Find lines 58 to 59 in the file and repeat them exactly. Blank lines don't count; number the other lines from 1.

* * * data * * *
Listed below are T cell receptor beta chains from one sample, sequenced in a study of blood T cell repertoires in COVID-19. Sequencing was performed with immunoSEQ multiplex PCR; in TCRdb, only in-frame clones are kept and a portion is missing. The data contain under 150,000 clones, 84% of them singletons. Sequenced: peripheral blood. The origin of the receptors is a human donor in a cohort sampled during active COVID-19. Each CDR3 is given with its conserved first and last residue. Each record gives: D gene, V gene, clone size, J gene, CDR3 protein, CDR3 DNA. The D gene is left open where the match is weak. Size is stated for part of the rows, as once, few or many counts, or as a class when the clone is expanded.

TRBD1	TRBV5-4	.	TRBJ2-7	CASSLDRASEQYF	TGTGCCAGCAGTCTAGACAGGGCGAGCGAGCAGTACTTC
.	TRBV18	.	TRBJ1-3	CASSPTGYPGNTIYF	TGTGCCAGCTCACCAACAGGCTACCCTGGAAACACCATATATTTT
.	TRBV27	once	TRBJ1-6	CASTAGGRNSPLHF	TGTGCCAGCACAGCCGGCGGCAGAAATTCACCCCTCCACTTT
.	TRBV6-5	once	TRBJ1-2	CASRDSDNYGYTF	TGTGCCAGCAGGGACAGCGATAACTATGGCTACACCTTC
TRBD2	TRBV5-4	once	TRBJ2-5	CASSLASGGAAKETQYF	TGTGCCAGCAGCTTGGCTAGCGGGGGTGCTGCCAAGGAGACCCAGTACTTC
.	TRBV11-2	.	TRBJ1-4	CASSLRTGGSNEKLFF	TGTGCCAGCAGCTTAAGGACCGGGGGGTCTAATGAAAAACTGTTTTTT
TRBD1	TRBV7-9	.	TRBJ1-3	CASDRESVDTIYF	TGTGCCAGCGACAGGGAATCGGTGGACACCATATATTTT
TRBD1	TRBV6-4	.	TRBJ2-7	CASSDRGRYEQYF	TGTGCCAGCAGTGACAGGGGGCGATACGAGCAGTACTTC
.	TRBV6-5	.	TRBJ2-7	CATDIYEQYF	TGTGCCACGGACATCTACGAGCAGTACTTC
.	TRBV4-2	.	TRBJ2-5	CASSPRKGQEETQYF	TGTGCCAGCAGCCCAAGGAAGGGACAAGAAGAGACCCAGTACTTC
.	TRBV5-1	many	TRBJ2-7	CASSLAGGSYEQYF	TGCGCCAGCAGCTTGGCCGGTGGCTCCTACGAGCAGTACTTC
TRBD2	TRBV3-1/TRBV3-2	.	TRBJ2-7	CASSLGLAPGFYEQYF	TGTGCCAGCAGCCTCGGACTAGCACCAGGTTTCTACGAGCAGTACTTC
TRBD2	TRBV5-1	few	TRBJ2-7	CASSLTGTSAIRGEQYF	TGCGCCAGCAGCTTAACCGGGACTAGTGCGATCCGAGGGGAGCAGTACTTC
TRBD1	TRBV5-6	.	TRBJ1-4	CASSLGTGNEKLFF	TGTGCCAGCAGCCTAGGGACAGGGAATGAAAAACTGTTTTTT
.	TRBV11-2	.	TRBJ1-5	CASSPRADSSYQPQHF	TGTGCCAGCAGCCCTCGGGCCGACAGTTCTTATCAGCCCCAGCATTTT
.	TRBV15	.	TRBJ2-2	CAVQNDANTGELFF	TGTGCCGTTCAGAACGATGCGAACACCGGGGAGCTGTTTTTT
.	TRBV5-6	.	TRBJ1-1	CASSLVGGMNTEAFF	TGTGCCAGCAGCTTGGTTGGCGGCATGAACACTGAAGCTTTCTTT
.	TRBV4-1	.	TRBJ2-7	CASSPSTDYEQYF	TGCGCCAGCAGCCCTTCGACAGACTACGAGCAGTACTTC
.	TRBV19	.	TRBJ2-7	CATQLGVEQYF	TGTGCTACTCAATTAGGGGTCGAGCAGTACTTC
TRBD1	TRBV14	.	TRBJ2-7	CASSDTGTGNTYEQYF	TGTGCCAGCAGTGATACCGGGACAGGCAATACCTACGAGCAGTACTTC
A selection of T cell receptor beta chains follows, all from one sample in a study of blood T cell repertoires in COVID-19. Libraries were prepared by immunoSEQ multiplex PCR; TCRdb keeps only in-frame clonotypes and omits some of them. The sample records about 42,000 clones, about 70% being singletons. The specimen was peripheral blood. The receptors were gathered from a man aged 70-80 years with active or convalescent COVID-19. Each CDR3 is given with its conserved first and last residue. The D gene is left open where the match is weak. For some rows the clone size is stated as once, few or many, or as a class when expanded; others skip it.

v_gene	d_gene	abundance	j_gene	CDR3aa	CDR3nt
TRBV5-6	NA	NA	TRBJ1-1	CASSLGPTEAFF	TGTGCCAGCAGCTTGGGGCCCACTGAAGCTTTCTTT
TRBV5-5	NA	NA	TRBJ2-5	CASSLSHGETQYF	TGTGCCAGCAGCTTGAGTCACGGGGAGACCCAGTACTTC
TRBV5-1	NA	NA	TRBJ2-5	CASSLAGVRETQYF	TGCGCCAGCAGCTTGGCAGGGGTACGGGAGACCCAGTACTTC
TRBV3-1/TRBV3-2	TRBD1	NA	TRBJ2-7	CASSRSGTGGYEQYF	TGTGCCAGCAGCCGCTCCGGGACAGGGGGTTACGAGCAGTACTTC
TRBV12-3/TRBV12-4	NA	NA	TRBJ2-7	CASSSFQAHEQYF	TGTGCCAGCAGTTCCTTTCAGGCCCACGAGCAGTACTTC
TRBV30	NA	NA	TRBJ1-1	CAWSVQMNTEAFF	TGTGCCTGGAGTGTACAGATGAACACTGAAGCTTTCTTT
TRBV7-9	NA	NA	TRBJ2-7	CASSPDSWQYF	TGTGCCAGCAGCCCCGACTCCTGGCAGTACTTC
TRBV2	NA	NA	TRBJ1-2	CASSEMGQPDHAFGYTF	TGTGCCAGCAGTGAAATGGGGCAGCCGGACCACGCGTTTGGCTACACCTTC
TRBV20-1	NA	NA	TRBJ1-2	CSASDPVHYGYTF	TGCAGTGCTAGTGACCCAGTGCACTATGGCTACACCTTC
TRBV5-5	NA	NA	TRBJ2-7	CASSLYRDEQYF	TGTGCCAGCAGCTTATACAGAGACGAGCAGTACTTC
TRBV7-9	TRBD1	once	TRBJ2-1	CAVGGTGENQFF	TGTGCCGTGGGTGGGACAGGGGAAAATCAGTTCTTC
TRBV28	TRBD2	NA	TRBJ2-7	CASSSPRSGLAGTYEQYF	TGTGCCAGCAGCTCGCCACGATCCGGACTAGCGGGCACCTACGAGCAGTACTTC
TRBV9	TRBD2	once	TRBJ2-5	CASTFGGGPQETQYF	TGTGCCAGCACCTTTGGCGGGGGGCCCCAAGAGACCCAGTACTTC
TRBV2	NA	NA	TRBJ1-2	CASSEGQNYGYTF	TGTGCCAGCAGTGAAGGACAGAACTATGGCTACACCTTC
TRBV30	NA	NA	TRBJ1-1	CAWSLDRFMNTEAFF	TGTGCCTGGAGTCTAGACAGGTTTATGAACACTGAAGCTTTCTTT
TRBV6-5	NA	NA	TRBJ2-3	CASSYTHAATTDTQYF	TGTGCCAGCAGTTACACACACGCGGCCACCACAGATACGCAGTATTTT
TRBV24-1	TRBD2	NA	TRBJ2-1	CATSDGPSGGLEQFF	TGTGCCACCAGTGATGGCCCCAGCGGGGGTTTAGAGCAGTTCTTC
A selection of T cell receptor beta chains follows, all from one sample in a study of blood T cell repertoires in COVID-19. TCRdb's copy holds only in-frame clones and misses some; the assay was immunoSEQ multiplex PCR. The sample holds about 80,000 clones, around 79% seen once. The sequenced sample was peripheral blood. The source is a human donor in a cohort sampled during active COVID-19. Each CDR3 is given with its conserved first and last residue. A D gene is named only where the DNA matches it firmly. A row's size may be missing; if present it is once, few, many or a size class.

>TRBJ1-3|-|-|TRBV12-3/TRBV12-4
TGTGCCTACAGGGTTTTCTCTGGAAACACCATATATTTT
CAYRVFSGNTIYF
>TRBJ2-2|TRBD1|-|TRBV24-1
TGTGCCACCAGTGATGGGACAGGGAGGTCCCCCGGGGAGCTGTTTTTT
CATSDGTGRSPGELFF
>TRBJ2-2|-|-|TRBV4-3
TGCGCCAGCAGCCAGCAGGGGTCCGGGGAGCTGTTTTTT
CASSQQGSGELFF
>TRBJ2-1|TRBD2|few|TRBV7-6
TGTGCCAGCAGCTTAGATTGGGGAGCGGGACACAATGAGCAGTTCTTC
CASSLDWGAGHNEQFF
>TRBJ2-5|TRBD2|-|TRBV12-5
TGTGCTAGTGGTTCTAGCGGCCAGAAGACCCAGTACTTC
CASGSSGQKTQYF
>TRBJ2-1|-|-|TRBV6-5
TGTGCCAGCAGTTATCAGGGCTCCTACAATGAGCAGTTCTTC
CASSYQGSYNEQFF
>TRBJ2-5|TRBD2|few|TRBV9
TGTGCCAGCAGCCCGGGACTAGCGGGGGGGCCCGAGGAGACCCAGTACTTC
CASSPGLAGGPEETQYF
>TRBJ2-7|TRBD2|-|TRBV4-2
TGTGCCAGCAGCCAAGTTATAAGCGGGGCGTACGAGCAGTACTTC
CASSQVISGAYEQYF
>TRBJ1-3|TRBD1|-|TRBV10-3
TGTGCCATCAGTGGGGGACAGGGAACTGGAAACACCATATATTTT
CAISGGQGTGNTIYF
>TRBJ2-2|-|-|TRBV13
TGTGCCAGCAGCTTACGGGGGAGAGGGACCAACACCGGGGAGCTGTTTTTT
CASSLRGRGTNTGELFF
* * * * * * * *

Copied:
TGTGCCAGCAGTTATCAGGGCTCCTACAATGAGCAGTTCTTC
CASSYQGSYNEQFF